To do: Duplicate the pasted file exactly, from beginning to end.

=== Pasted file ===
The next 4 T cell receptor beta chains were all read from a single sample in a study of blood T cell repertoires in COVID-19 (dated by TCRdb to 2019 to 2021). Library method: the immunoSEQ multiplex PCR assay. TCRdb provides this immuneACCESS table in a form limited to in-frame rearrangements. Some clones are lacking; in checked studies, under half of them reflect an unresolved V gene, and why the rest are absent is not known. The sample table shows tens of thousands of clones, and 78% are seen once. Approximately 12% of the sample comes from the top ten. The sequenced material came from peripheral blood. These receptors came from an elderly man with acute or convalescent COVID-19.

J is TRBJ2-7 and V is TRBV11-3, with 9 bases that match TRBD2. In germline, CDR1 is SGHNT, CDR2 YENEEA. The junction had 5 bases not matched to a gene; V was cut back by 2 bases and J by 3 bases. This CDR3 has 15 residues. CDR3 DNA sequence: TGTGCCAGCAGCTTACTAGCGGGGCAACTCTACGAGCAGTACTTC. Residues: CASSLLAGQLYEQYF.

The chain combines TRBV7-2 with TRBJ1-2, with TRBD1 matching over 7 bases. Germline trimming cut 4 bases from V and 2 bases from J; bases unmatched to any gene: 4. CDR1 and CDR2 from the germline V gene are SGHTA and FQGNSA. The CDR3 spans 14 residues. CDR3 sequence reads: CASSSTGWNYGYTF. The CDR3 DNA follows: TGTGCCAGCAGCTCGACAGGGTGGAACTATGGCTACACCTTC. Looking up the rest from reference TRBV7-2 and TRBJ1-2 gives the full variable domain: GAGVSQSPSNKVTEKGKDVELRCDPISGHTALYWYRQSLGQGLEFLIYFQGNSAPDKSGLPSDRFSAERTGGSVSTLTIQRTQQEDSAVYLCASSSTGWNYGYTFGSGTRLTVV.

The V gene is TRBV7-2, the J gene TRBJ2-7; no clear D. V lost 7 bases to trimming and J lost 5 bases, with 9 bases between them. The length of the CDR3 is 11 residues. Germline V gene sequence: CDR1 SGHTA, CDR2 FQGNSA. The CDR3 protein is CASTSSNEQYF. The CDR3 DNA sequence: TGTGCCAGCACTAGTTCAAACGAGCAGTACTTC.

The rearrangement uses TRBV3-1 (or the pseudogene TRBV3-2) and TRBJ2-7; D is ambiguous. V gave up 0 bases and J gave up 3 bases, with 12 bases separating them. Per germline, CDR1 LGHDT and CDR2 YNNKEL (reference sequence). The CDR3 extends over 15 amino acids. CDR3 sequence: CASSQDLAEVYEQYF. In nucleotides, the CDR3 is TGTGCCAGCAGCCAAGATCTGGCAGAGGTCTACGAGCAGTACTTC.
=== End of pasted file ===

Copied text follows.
The next 4 T cell receptor beta chains were all read from a single sample in a study of blood T cell repertoires in COVID-19 (dated by TCRdb to 2019 to 2021). Library method: the immunoSEQ multiplex PCR assay. TCRdb provides this immuneACCESS table in a form limited to in-frame rearrangements. Some clones are lacking; in checked studies, under half of them reflect an unresolved V gene, and why the rest are absent is not known. The sample table shows tens of thousands of clones, and 78% are seen once. Approximately 12% of the sample comes from the top ten. The sequenced material came from peripheral blood. These receptors came from an elderly man with acute or convalescent COVID-19.

J is TRBJ2-7 and V is TRBV11-3, with 9 bases that match TRBD2. In germline, CDR1 is SGHNT, CDR2 YENEEA. The junction had 5 bases not matched to a gene; V was cut back by 2 bases and J by 3 bases. This CDR3 has 15 residues. CDR3 DNA sequence: TGTGCCAGCAGCTTACTAGCGGGGCAACTCTACGAGCAGTACTTC. Residues: CASSLLAGQLYEQYF.

The chain combines TRBV7-2 with TRBJ1-2, with TRBD1 matching over 7 bases. Germline trimming cut 4 bases from V and 2 bases from J; bases unmatched to any gene: 4. CDR1 and CDR2 from the germline V gene are SGHTA and FQGNSA. The CDR3 spans 14 residues. CDR3 sequence reads: CASSSTGWNYGYTF. The CDR3 DNA follows: TGTGCCAGCAGCTCGACAGGGTGGAACTATGGCTACACCTTC. Looking up the rest from reference TRBV7-2 and TRBJ1-2 gives the full variable domain: GAGVSQSPSNKVTEKGKDVELRCDPISGHTALYWYRQSLGQGLEFLIYFQGNSAPDKSGLPSDRFSAERTGGSVSTLTIQRTQQEDSAVYLCASSSTGWNYGYTFGSGTRLTVV.

The V gene is TRBV7-2, the J gene TRBJ2-7; no clear D. V lost 7 bases to trimming and J lost 5 bases, with 9 bases between them. The length of the CDR3 is 11 residues. Germline V gene sequence: CDR1 SGHTA, CDR2 FQGNSA. The CDR3 protein is CASTSSNEQYF. The CDR3 DNA sequence: TGTGCCAGCACTAGTTCAAACGAGCAGTACTTC.

The rearrangement uses TRBV3-1 (or the pseudogene TRBV3-2) and TRBJ2-7; D is ambiguous. V gave up 0 bases and J gave up 3 bases, with 12 bases separating them. Per germline, CDR1 LGHDT and CDR2 YNNKEL (reference sequence). The CDR3 extends over 15 amino acids. CDR3 sequence: CASSQDLAEVYEQYF. In nucleotides, the CDR3 is TGTGCCAGCAGCCAAGATCTGGCAGAGGTCTACGAGCAGTACTTC.